IL: The Internet’s endless ocean of signs, images, texts and ephemera easily disconnects material from its context. While there is a positive democratizing aspect to this, the other side of the coin is that we don’t know what things “mean” anymore. This is where most of the humor comes in for CTRL+W33D. Camp is our main tool. It comes from recognizing the slippages in the meaning and context of the images we appropriate. Camp is a “heroic” gesture that rescues the digital image from the purgatory of kitsch, of “poor taste.” As Pierre Bourdieu explained, taste has to do with economic resources and cultural capital. “Taste” is a hegemonical tool, a top-down consensus. The “heroism” of Camp humor comes from a refusal to accept kitsch and from an active re-inscribing of context and meaning. As crass as CTRL+W33D might sometimes be, it’s a moral crassness.
LMF: How did IMAGE FILE PRESS begin?
IL: I started IMAGE FILE PRESS after seeing how Hurricane Sandy destroyed the archives at Printed Matter. It seemed weird that, in this day and age, these things wouldn’t be digital. I decided that I could start creating an archive of art publications that perhaps in a couple of decades would be quite impressive, like Printed Matter’s. I also was thinking about alternative methods for the distribution of art. On the train home, I realized that everyone had their faces buried in some kind of mobile device. Finally, I wanted to create new networks for myself and other artists I felt I had things in common with. I think A LOT about the way that digital images work in culture, how they are understood maybe differently than images before the Internet, and what that “means.” I know I don’t have the answer to that and I know it’s a huge question, so I decided that I would enlist other people, ask other artists to help me figure it out. Each month, I ask a different artist to pick an image that sticks in their head and make seven “responses” to it. So far I’ve published four and have another one ready to go next month.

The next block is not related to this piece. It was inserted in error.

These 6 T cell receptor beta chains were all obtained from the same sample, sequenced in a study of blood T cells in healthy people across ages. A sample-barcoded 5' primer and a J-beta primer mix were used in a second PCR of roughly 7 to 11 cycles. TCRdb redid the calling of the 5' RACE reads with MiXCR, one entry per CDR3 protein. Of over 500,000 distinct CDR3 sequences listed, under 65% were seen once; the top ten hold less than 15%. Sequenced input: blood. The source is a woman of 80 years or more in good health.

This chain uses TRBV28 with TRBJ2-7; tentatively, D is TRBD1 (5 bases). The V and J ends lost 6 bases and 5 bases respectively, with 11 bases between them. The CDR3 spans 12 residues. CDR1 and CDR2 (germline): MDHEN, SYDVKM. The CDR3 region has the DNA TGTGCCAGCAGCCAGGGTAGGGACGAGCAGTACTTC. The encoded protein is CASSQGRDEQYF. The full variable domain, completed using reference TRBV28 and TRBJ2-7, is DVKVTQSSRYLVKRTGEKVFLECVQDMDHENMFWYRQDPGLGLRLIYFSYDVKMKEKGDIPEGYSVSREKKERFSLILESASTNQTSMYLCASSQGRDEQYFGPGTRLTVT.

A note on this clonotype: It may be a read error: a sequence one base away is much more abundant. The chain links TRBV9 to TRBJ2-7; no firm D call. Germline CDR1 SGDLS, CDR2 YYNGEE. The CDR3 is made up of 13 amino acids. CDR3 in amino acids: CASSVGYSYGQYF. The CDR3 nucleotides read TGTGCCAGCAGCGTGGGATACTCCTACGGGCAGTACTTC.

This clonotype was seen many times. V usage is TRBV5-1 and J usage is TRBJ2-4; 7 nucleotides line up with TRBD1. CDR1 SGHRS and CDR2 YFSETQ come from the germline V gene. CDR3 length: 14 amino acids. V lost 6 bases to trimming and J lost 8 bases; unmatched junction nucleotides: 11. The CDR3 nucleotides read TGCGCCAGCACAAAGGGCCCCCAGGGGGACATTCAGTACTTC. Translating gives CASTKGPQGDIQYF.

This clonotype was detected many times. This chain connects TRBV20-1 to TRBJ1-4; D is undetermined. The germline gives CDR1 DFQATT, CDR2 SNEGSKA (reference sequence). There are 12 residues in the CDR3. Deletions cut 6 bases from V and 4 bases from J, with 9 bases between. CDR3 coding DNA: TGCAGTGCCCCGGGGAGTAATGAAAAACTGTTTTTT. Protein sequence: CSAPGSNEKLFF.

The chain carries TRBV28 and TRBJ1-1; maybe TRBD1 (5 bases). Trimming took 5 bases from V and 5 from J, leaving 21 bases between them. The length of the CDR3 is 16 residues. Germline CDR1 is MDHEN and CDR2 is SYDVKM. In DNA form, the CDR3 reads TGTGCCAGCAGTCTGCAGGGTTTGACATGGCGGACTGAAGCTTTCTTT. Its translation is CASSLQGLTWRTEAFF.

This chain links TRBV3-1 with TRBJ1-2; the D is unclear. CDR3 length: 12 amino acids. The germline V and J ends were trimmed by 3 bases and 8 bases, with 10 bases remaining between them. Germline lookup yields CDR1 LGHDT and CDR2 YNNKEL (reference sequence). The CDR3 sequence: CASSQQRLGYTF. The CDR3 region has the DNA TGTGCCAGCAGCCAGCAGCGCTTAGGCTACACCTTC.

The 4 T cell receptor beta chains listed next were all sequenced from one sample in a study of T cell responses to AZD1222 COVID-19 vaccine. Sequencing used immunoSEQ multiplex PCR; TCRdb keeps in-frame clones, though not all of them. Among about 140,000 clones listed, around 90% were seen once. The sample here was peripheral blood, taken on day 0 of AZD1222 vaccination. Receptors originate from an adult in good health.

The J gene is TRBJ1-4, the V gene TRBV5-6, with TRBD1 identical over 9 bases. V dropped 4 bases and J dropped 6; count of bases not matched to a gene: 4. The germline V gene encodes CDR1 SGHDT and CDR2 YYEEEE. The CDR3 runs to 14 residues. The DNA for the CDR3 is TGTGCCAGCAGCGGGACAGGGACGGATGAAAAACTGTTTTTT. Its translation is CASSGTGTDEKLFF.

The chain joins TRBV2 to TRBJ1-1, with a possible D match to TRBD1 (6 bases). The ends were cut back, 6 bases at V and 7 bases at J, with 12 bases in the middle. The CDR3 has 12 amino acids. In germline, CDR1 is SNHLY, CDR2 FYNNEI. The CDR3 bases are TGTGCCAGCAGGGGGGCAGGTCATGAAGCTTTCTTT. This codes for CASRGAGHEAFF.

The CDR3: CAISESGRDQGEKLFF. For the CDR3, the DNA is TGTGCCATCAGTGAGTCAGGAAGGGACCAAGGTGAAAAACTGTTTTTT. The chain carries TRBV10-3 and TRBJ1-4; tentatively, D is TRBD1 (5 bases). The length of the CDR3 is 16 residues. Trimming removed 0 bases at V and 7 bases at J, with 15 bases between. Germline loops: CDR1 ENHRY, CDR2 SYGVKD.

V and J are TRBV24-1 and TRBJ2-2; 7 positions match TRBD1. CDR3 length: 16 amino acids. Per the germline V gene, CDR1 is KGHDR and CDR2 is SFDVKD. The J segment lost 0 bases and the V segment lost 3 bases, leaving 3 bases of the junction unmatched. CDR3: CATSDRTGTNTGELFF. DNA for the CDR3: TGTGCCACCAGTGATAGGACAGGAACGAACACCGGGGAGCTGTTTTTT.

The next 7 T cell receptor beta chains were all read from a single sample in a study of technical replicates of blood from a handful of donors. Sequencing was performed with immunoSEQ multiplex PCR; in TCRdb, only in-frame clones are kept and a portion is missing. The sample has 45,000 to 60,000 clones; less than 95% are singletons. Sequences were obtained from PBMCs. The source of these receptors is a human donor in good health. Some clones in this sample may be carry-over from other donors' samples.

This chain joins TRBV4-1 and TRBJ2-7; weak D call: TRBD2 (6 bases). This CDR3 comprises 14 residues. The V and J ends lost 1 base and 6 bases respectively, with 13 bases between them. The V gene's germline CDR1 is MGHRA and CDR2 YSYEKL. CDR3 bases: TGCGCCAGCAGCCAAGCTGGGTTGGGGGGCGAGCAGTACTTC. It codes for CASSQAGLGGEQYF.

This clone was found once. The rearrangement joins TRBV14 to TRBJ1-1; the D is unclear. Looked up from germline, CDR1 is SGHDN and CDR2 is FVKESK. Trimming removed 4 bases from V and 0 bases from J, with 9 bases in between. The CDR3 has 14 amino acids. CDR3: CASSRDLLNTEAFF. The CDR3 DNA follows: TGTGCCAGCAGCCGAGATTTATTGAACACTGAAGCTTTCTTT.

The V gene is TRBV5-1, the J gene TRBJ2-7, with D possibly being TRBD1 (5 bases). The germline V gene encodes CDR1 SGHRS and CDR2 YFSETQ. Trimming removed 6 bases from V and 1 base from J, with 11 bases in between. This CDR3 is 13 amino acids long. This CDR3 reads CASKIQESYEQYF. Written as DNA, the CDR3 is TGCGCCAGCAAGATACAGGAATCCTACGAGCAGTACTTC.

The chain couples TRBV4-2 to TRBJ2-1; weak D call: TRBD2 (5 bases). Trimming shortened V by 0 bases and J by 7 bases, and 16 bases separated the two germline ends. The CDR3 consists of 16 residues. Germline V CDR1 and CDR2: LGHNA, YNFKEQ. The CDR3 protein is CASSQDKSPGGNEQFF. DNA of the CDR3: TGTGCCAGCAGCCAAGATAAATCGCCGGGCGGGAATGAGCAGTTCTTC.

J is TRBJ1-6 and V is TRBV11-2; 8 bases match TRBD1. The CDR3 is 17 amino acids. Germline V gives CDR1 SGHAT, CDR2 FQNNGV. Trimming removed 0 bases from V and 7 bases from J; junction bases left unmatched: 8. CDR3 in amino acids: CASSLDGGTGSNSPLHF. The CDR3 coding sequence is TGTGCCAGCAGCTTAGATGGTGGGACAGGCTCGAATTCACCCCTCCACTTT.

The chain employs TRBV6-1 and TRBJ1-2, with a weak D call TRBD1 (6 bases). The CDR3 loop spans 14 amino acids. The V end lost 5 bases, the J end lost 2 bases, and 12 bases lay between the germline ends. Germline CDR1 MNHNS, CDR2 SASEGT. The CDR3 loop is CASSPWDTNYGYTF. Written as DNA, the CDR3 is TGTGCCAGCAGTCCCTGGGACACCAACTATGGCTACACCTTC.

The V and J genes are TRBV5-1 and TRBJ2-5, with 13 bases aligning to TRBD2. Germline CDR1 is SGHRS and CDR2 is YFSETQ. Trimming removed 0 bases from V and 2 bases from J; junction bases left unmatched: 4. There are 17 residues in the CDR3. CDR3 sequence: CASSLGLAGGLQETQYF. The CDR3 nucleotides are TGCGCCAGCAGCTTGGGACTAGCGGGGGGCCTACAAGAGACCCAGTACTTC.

I see it as a deeply political move, asking artists to create images to counteract or respond to the images that are already in circulation. Cultural artifacts, especially images, spread and perpetuate culture in (often insidious) ways, and I think that as artists, we have a chance to sabotage/counteract/derail/reframe/talk back to images/culture.LMF: Along with visual modes, you’ve developed a strong relationship with the written word.
IL: Words are very important for me. I love exploring their etymology, seeing how their meaning or usage has changed over time. As an artist, I’ve gotten so much inspiration from seeing the path a word takes through time. It’s the same with music and images. Appropriating an image or a musical style from a different time period and seeing it/hearing it from a different angle can be a barometer for our culture. It can show some of the biases we have, some of the traps we fall into or assumptions we make about what’s “right” and what isn’t.
LMF: Last question: does the globalizing power of the internet share something with the Conquest of the New World?
IL: GOD I HOPE NOT.
Ivan LOZANO’s work will be featured in the 2013 Texas Biennial’s exhibition New and Greatest Hits: Selected Work by Texas Biennial Artists 2005-2011 at Big Medium in Austin, August 23- September 28, 2013.